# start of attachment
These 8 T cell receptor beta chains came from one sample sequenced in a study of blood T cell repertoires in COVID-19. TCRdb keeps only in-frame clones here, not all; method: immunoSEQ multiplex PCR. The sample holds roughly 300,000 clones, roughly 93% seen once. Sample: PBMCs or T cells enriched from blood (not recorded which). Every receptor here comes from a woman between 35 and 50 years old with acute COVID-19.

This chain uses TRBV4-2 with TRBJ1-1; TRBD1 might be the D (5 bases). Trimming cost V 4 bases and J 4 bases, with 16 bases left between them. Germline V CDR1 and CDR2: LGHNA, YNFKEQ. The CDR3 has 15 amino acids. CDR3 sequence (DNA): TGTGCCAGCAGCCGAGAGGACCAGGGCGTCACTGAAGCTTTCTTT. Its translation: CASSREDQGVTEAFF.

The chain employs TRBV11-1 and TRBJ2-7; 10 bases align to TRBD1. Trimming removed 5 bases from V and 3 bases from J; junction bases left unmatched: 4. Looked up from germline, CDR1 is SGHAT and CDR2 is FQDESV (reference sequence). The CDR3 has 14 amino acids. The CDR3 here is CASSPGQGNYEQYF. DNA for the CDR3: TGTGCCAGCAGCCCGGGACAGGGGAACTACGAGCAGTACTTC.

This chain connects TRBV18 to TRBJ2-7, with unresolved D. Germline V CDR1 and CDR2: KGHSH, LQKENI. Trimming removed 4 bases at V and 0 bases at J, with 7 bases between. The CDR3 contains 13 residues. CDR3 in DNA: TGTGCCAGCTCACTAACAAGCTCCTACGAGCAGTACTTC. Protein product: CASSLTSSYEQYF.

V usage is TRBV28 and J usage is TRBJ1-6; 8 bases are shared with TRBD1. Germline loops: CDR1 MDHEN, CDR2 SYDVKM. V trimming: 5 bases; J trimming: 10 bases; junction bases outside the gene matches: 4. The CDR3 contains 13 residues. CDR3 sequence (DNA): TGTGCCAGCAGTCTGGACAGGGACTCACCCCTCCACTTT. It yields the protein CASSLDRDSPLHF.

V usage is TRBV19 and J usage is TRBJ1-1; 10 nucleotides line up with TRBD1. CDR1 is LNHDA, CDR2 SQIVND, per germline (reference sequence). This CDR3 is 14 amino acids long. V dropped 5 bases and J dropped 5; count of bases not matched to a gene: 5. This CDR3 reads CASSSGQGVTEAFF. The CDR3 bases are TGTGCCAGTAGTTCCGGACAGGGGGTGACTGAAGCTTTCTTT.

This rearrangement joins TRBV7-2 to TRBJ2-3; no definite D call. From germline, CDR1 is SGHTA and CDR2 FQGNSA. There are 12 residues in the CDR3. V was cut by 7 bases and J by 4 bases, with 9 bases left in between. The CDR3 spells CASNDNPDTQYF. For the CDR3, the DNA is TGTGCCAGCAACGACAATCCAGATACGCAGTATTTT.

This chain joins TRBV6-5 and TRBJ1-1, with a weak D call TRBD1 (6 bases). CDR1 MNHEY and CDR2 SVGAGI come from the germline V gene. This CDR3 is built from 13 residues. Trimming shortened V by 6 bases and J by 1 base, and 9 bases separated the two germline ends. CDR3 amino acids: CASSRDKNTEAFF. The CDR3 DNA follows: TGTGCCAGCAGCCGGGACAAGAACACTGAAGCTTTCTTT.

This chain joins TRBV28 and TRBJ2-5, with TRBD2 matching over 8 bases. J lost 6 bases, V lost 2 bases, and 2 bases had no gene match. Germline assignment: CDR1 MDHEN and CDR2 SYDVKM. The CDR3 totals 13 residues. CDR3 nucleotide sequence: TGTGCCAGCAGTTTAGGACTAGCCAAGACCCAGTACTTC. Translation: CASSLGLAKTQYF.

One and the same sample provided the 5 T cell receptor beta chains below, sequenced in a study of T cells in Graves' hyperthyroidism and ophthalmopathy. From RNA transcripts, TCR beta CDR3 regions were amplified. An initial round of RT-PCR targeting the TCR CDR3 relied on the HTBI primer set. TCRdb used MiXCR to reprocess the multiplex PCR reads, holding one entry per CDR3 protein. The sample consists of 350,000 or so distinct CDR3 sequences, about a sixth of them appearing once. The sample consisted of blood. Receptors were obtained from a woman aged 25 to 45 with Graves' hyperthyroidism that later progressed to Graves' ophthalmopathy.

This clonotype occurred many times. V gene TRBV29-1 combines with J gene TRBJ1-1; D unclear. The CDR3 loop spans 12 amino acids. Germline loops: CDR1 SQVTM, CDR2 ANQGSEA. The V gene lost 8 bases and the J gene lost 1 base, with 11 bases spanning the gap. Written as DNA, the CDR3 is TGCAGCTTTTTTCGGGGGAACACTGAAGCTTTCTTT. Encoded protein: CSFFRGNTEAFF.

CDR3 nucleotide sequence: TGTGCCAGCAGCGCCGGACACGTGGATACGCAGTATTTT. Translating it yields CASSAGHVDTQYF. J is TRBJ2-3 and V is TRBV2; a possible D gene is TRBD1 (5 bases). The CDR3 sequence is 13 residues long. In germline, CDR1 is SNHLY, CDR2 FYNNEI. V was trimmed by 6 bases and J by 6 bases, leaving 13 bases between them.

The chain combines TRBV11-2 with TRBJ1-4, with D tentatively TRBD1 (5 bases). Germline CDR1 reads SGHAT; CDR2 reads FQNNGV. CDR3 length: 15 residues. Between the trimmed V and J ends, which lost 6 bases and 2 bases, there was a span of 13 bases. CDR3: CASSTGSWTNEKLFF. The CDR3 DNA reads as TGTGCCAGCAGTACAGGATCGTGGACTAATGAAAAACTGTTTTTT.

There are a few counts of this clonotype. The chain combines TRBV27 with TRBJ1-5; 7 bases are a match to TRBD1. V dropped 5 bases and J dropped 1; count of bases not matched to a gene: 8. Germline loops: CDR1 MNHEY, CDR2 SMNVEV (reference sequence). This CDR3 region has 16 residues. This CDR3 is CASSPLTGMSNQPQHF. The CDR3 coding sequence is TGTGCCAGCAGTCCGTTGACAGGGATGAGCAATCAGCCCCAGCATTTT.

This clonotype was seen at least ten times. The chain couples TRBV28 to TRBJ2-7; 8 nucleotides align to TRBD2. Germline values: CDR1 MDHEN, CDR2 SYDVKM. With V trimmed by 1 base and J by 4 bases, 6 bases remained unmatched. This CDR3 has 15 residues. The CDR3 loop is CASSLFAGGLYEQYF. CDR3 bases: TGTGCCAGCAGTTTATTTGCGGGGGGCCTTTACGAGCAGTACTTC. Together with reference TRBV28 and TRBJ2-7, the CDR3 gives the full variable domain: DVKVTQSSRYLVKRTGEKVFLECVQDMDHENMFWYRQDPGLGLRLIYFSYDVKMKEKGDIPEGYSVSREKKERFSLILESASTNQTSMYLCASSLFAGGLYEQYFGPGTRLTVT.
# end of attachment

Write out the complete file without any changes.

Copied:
These 8 T cell receptor beta chains came from one sample sequenced in a study of blood T cell repertoires in COVID-19. TCRdb keeps only in-frame clones here, not all; method: immunoSEQ multiplex PCR. The sample holds roughly 300,000 clones, roughly 93% seen once. Sample: PBMCs or T cells enriched from blood (not recorded which). Every receptor here comes from a woman between 35 and 50 years old with acute COVID-19.

This chain uses TRBV4-2 with TRBJ1-1; TRBD1 might be the D (5 bases). Trimming cost V 4 bases and J 4 bases, with 16 bases left between them. Germline V CDR1 and CDR2: LGHNA, YNFKEQ. The CDR3 has 15 amino acids. CDR3 sequence (DNA): TGTGCCAGCAGCCGAGAGGACCAGGGCGTCACTGAAGCTTTCTTT. Its translation: CASSREDQGVTEAFF.

The chain employs TRBV11-1 and TRBJ2-7; 10 bases align to TRBD1. Trimming removed 5 bases from V and 3 bases from J; junction bases left unmatched: 4. Looked up from germline, CDR1 is SGHAT and CDR2 is FQDESV (reference sequence). The CDR3 has 14 amino acids. The CDR3 here is CASSPGQGNYEQYF. DNA for the CDR3: TGTGCCAGCAGCCCGGGACAGGGGAACTACGAGCAGTACTTC.

This chain connects TRBV18 to TRBJ2-7, with unresolved D. Germline V CDR1 and CDR2: KGHSH, LQKENI. Trimming removed 4 bases at V and 0 bases at J, with 7 bases between. The CDR3 contains 13 residues. CDR3 in DNA: TGTGCCAGCTCACTAACAAGCTCCTACGAGCAGTACTTC. Protein product: CASSLTSSYEQYF.

V usage is TRBV28 and J usage is TRBJ1-6; 8 bases are shared with TRBD1. Germline loops: CDR1 MDHEN, CDR2 SYDVKM. V trimming: 5 bases; J trimming: 10 bases; junction bases outside the gene matches: 4. The CDR3 contains 13 residues. CDR3 sequence (DNA): TGTGCCAGCAGTCTGGACAGGGACTCACCCCTCCACTTT. It yields the protein CASSLDRDSPLHF.

V usage is TRBV19 and J usage is TRBJ1-1; 10 nucleotides line up with TRBD1. CDR1 is LNHDA, CDR2 SQIVND, per germline (reference sequence). This CDR3 is 14 amino acids long. V dropped 5 bases and J dropped 5; count of bases not matched to a gene: 5. This CDR3 reads CASSSGQGVTEAFF. The CDR3 bases are TGTGCCAGTAGTTCCGGACAGGGGGTGACTGAAGCTTTCTTT.

This rearrangement joins TRBV7-2 to TRBJ2-3; no definite D call. From germline, CDR1 is SGHTA and CDR2 FQGNSA. There are 12 residues in the CDR3. V was cut by 7 bases and J by 4 bases, with 9 bases left in between. The CDR3 spells CASNDNPDTQYF. For the CDR3, the DNA is TGTGCCAGCAACGACAATCCAGATACGCAGTATTTT.

This chain joins TRBV6-5 and TRBJ1-1, with a weak D call TRBD1 (6 bases). CDR1 MNHEY and CDR2 SVGAGI come from the germline V gene. This CDR3 is built from 13 residues. Trimming shortened V by 6 bases and J by 1 base, and 9 bases separated the two germline ends. CDR3 amino acids: CASSRDKNTEAFF. The CDR3 DNA follows: TGTGCCAGCAGCCGGGACAAGAACACTGAAGCTTTCTTT.

This chain joins TRBV28 and TRBJ2-5, with TRBD2 matching over 8 bases. J lost 6 bases, V lost 2 bases, and 2 bases had no gene match. Germline assignment: CDR1 MDHEN and CDR2 SYDVKM. The CDR3 totals 13 residues. CDR3 nucleotide sequence: TGTGCCAGCAGTTTAGGACTAGCCAAGACCCAGTACTTC. Translation: CASSLGLAKTQYF.

One and the same sample provided the 5 T cell receptor beta chains below, sequenced in a study of T cells in Graves' hyperthyroidism and ophthalmopathy. From RNA transcripts, TCR beta CDR3 regions were amplified. An initial round of RT-PCR targeting the TCR CDR3 relied on the HTBI primer set. TCRdb used MiXCR to reprocess the multiplex PCR reads, holding one entry per CDR3 protein. The sample consists of 350,000 or so distinct CDR3 sequences, about a sixth of them appearing once. The sample consisted of blood. Receptors were obtained from a woman aged 25 to 45 with Graves' hyperthyroidism that later progressed to Graves' ophthalmopathy.

This clonotype occurred many times. V gene TRBV29-1 combines with J gene TRBJ1-1; D unclear. The CDR3 loop spans 12 amino acids. Germline loops: CDR1 SQVTM, CDR2 ANQGSEA. The V gene lost 8 bases and the J gene lost 1 base, with 11 bases spanning the gap. Written as DNA, the CDR3 is TGCAGCTTTTTTCGGGGGAACACTGAAGCTTTCTTT. Encoded protein: CSFFRGNTEAFF.

CDR3 nucleotide sequence: TGTGCCAGCAGCGCCGGACACGTGGATACGCAGTATTTT. Translating it yields CASSAGHVDTQYF. J is TRBJ2-3 and V is TRBV2; a possible D gene is TRBD1 (5 bases). The CDR3 sequence is 13 residues long. In germline, CDR1 is SNHLY, CDR2 FYNNEI. V was trimmed by 6 bases and J by 6 bases, leaving 13 bases between them.

The chain combines TRBV11-2 with TRBJ1-4, with D tentatively TRBD1 (5 bases). Germline CDR1 reads SGHAT; CDR2 reads FQNNGV. CDR3 length: 15 residues. Between the trimmed V and J ends, which lost 6 bases and 2 bases, there was a span of 13 bases. CDR3: CASSTGSWTNEKLFF. The CDR3 DNA reads as TGTGCCAGCAGTACAGGATCGTGGACTAATGAAAAACTGTTTTTT.

There are a few counts of this clonotype. The chain combines TRBV27 with TRBJ1-5; 7 bases are a match to TRBD1. V dropped 5 bases and J dropped 1; count of bases not matched to a gene: 8. Germline loops: CDR1 MNHEY, CDR2 SMNVEV (reference sequence). This CDR3 region has 16 residues. This CDR3 is CASSPLTGMSNQPQHF. The CDR3 coding sequence is TGTGCCAGCAGTCCGTTGACAGGGATGAGCAATCAGCCCCAGCATTTT.

This clonotype was seen at least ten times. The chain couples TRBV28 to TRBJ2-7; 8 nucleotides align to TRBD2. Germline values: CDR1 MDHEN, CDR2 SYDVKM. With V trimmed by 1 base and J by 4 bases, 6 bases remained unmatched. This CDR3 has 15 residues. The CDR3 loop is CASSLFAGGLYEQYF. CDR3 bases: TGTGCCAGCAGTTTATTTGCGGGGGGCCTTTACGAGCAGTACTTC. Together with reference TRBV28 and TRBJ2-7, the CDR3 gives the full variable domain: DVKVTQSSRYLVKRTGEKVFLECVQDMDHENMFWYRQDPGLGLRLIYFSYDVKMKEKGDIPEGYSVSREKKERFSLILESASTNQTSMYLCASSLFAGGLYEQYFGPGTRLTVT.